Maybe Death Valley Days. I have the dimmest of recollections.
Laughing. Mine are pretty dim as well, Lulu. It was a long time ago. I suspect there have been reruns along the way. –Curt
I am fascinated by these stark landscapes and you have shown them off well. I’ve stopped there before, but did not take the 2 1/2 mile side trip. Now I know better.
Stark beauty— the two words hardly seem to go together, but they do in Death Valley, Crystal. And yes, the Twenty Mule Team drive and a hike up Golden Canyon should both be on your itinerary! –Curt
That mule team is something to behold! I can’t even begin to imagine how they controlled them all!
With a very, very long whip. 🙂 Also one of the drivers kept a box of pebbles. He would pelt any misbehaving mules. The mules were well trained, Alison and the two lead mules probably the best trained. In addition to hauling duty, one team traveled the country showing up in parades and at fairs advertising borax. –Curt
I was taking the Death part of your title too literally and saw blood on the road in your first photo. Relieved to find it was the bonnet of your car! New glasses?
Laughing… That would be a scary amount of blood, AC. We are talking elephant-size here!
I’ve wanted to visit Death Valley my whole life, because of the connection with my parents, who stayed there during part of their honeymoon road trip in December of 1948. But it has never been on the forefront of my mind, and never researched. In this modern era, blog-reading so easily introduces images and ideas, moving things from the back of the mind to the front… and your pictures are beautiful and appealing!! Would you venture an opinion about the best time of year to visit?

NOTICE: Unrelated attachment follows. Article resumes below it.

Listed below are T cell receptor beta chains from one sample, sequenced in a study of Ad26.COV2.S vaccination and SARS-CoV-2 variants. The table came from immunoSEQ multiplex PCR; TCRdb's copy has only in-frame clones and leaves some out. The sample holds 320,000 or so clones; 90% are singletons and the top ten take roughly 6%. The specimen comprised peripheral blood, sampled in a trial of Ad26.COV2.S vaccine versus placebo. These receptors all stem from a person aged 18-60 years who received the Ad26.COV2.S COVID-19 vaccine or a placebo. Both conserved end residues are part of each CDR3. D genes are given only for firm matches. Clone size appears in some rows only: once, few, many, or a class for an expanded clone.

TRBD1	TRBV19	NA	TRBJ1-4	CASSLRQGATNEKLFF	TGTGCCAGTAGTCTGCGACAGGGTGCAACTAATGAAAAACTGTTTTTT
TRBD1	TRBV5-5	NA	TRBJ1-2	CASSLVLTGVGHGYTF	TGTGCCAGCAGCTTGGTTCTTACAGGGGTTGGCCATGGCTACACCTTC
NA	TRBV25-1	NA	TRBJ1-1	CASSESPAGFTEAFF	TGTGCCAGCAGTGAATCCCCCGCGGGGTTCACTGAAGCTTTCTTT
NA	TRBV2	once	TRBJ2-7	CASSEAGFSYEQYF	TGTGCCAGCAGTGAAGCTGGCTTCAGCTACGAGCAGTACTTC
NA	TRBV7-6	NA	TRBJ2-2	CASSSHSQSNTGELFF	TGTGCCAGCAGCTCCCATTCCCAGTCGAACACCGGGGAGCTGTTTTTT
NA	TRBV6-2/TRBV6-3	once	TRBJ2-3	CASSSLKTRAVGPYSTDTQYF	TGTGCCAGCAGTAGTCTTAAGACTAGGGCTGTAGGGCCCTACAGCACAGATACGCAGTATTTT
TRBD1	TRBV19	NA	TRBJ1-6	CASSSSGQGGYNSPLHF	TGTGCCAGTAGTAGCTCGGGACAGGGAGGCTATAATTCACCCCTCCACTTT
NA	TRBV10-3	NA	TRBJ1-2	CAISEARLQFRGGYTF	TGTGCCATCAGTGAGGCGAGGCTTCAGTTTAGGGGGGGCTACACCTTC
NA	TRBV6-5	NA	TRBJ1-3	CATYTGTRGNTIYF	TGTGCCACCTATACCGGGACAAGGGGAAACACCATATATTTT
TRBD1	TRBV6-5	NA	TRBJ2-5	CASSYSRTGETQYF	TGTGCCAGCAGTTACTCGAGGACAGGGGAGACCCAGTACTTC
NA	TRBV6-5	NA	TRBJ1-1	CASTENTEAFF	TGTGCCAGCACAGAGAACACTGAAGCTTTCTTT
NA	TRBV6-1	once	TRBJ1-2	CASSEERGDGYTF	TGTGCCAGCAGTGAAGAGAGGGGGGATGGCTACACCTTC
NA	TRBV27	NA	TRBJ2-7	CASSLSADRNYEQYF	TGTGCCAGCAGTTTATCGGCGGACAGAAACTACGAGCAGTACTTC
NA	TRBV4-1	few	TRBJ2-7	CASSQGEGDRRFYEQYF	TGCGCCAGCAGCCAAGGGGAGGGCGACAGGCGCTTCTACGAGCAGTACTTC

Here’s a guess — not July or August!
hahahahaha – I did know that much 😉 My husband tells about the one time he was camping there, with four other (crazy) college friends, traveling in a VW bug with no AC. He said they couldn’t decide whether to leave the windows open to the blast furnace, or close them and simply bake.
My first amusing travel experience involved a VW bug. We were headed to Texas from Iowa, pulling a small U-haul trailer. I’d thought it would be all downhill, but no: there are mountains in Oklahoma. That poor car…
I suspect the VW had a few words with you over that, Linda. My first wife and I owned a bug as well in the 70s and had many adventures, which included traveling with an 80 pound basset hound that wagged the vehicle when he got to enthusiastic wagging! –Curt
Definitely not the time to be there! Adding a VW bug to the equation was adding insult to injury. 🙂 Hard to imagine 120 degree weather in a bug. –Curt
There’s kind of a stark beauty here, with nice side lighting to set off the textures. Otherworldly.
Have you visited the museum that highlights the history of the mule teams, the borax trade, and such? I recall that they have one of the wagons the mules pulled, although I can’t remember whether it’s a restored original or a replica.
There’s some amazing history and landscapes out there. Thanks for taking us along on this trip.
I love history this is so amazing
There is a lot of it in Death Valley.
Look at the good pictures this reminds me when I visited south Africa was looking good
Glad you enjoyed it.- Curt